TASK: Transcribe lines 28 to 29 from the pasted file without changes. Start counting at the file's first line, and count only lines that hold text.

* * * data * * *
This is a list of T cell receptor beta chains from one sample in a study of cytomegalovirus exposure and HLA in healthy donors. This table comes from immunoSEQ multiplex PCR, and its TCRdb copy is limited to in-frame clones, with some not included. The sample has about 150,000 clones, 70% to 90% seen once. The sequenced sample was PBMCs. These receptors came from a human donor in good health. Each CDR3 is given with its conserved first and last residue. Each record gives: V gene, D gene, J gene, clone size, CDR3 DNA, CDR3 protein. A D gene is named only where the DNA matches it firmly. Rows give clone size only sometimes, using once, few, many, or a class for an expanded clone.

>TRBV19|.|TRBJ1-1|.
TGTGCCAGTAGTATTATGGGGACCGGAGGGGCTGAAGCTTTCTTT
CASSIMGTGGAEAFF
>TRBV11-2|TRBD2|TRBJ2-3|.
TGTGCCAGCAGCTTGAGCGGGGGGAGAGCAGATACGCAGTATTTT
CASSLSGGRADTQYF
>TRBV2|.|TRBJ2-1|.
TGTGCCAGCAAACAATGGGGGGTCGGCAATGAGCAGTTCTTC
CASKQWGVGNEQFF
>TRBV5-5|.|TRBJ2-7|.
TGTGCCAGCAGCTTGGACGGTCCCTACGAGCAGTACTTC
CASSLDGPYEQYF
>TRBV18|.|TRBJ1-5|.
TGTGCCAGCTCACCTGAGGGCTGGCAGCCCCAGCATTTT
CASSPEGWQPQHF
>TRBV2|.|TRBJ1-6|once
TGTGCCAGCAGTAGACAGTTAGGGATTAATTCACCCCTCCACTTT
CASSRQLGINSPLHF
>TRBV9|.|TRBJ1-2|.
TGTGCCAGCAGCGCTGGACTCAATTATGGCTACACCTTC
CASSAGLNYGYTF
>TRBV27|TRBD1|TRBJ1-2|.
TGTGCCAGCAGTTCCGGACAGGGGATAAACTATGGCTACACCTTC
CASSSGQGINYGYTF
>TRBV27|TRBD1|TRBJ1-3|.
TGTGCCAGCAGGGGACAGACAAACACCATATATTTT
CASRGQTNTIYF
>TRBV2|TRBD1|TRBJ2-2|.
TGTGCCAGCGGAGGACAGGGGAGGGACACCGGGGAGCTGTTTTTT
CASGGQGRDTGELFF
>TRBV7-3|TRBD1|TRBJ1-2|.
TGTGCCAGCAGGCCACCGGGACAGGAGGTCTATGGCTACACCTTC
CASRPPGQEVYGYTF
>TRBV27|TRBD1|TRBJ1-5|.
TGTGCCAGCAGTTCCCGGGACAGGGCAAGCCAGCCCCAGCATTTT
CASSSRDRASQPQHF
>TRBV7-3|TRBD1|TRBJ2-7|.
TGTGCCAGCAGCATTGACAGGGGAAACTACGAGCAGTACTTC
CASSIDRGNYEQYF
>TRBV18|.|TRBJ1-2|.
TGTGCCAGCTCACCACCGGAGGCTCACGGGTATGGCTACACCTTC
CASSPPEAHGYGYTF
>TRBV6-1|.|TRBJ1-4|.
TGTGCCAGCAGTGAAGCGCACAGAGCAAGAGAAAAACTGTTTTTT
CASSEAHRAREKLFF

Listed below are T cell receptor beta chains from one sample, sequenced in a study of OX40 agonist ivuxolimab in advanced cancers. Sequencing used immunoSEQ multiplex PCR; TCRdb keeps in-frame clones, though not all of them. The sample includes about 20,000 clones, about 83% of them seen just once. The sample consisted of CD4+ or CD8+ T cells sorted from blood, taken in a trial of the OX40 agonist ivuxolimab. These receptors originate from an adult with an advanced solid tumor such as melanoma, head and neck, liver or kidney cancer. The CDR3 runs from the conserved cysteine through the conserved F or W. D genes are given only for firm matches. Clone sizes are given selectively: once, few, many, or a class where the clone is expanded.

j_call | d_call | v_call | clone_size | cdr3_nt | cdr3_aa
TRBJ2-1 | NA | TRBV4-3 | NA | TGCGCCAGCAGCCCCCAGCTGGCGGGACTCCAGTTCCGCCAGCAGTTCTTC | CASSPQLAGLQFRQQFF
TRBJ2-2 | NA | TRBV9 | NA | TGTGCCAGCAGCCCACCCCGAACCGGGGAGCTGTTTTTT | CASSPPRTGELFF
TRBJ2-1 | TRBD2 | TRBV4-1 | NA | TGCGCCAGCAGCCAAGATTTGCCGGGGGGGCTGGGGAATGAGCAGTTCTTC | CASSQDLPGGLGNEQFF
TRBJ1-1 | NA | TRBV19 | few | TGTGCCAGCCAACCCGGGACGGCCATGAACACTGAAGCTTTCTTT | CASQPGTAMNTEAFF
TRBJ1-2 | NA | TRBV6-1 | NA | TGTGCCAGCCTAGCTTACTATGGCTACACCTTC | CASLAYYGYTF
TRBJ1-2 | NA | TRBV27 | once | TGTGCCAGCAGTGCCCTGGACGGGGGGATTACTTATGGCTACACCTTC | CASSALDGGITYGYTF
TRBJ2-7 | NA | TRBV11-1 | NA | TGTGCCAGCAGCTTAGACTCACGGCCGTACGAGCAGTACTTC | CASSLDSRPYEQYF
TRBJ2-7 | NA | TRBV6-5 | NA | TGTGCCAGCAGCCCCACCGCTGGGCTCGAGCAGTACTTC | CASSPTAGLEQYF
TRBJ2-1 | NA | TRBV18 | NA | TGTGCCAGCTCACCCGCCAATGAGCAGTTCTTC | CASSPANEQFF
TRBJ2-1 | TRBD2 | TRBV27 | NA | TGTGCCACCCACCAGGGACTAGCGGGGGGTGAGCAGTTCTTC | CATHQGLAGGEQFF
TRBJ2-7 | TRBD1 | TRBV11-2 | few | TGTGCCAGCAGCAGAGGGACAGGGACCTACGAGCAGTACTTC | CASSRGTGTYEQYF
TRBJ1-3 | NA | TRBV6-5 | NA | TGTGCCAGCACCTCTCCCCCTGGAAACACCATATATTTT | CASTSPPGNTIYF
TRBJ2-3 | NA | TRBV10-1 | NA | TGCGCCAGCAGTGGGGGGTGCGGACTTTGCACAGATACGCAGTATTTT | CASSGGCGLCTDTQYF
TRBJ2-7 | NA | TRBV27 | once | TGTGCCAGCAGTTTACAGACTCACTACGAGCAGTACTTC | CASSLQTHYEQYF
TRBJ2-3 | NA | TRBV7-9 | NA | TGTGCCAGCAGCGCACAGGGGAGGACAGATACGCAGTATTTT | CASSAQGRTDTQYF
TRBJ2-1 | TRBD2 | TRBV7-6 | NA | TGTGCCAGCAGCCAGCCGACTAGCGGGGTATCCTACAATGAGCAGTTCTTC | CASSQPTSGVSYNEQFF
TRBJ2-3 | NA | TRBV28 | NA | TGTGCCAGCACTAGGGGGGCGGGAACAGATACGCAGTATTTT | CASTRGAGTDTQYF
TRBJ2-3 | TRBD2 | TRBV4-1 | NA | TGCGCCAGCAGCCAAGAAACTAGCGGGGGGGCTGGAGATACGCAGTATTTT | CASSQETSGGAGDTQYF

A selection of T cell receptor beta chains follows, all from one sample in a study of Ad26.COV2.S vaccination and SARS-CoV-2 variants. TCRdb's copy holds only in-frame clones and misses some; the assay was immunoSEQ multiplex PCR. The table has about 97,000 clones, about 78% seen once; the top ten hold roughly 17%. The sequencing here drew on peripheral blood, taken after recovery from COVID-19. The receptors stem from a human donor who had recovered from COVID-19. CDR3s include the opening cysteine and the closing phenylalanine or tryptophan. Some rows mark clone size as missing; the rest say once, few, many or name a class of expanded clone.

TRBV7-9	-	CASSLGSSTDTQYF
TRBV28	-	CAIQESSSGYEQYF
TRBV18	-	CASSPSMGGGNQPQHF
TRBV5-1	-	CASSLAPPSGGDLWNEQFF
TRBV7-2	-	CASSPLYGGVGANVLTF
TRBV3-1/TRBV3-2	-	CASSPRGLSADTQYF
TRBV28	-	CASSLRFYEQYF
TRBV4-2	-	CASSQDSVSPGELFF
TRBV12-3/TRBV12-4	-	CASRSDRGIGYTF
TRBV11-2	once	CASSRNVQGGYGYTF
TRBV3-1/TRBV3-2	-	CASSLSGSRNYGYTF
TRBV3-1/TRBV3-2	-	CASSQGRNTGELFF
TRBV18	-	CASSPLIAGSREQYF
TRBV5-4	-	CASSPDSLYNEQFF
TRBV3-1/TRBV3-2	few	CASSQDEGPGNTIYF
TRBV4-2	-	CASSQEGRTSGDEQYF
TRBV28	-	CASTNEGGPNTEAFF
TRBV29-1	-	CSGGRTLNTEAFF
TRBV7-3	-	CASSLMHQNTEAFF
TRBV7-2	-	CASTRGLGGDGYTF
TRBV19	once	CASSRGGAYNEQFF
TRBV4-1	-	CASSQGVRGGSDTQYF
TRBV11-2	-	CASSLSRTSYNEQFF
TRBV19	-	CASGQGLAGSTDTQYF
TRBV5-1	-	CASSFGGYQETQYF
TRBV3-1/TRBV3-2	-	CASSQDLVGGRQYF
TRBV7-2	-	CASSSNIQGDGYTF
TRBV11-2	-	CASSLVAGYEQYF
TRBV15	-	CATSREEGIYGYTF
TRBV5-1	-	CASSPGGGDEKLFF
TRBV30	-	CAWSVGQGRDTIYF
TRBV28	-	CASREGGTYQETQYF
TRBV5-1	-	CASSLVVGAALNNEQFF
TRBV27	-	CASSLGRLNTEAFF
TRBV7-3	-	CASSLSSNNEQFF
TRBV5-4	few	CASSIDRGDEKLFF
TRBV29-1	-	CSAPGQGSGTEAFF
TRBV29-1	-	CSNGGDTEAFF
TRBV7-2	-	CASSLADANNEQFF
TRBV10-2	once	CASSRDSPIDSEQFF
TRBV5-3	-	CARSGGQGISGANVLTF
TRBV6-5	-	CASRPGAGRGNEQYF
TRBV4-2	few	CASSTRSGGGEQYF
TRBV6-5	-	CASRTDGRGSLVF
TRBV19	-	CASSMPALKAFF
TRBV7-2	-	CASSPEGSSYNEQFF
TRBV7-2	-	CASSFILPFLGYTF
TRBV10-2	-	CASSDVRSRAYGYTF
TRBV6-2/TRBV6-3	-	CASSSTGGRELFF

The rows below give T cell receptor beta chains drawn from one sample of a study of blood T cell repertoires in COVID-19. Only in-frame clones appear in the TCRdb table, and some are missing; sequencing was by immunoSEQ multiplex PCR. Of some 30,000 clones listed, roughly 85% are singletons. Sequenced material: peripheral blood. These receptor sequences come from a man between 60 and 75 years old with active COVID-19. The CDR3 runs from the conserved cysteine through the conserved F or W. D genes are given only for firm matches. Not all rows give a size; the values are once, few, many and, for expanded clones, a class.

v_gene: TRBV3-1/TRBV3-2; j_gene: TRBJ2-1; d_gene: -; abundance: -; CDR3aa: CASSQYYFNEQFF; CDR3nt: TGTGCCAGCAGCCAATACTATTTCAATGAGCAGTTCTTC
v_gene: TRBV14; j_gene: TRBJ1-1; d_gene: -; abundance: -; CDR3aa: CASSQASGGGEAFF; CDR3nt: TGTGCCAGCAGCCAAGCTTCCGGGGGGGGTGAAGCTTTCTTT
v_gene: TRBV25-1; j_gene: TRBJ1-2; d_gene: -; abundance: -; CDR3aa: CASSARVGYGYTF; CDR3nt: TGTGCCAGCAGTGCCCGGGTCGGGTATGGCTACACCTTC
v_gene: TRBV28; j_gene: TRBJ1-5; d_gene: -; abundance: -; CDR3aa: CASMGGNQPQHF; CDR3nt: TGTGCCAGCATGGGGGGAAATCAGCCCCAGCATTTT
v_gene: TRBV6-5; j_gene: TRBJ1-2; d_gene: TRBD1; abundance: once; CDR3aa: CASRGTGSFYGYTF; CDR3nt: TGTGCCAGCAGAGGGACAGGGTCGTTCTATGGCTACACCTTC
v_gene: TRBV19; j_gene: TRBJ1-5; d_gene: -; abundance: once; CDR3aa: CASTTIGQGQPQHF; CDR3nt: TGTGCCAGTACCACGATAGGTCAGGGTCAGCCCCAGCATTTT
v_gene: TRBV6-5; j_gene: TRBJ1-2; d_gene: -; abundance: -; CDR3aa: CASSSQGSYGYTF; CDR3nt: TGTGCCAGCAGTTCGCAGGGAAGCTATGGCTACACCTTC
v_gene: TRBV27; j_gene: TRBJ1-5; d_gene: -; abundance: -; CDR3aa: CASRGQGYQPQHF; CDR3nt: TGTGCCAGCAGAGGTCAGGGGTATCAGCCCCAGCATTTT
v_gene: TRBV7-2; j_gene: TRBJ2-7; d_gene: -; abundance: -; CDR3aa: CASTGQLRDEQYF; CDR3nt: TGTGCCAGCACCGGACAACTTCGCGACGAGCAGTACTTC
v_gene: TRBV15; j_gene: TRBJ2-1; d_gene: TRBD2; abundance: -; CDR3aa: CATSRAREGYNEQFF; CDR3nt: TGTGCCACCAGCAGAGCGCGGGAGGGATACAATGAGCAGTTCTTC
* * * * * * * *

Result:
CASRGQTNTIYF
>TRBV2|TRBD1|TRBJ2-2|.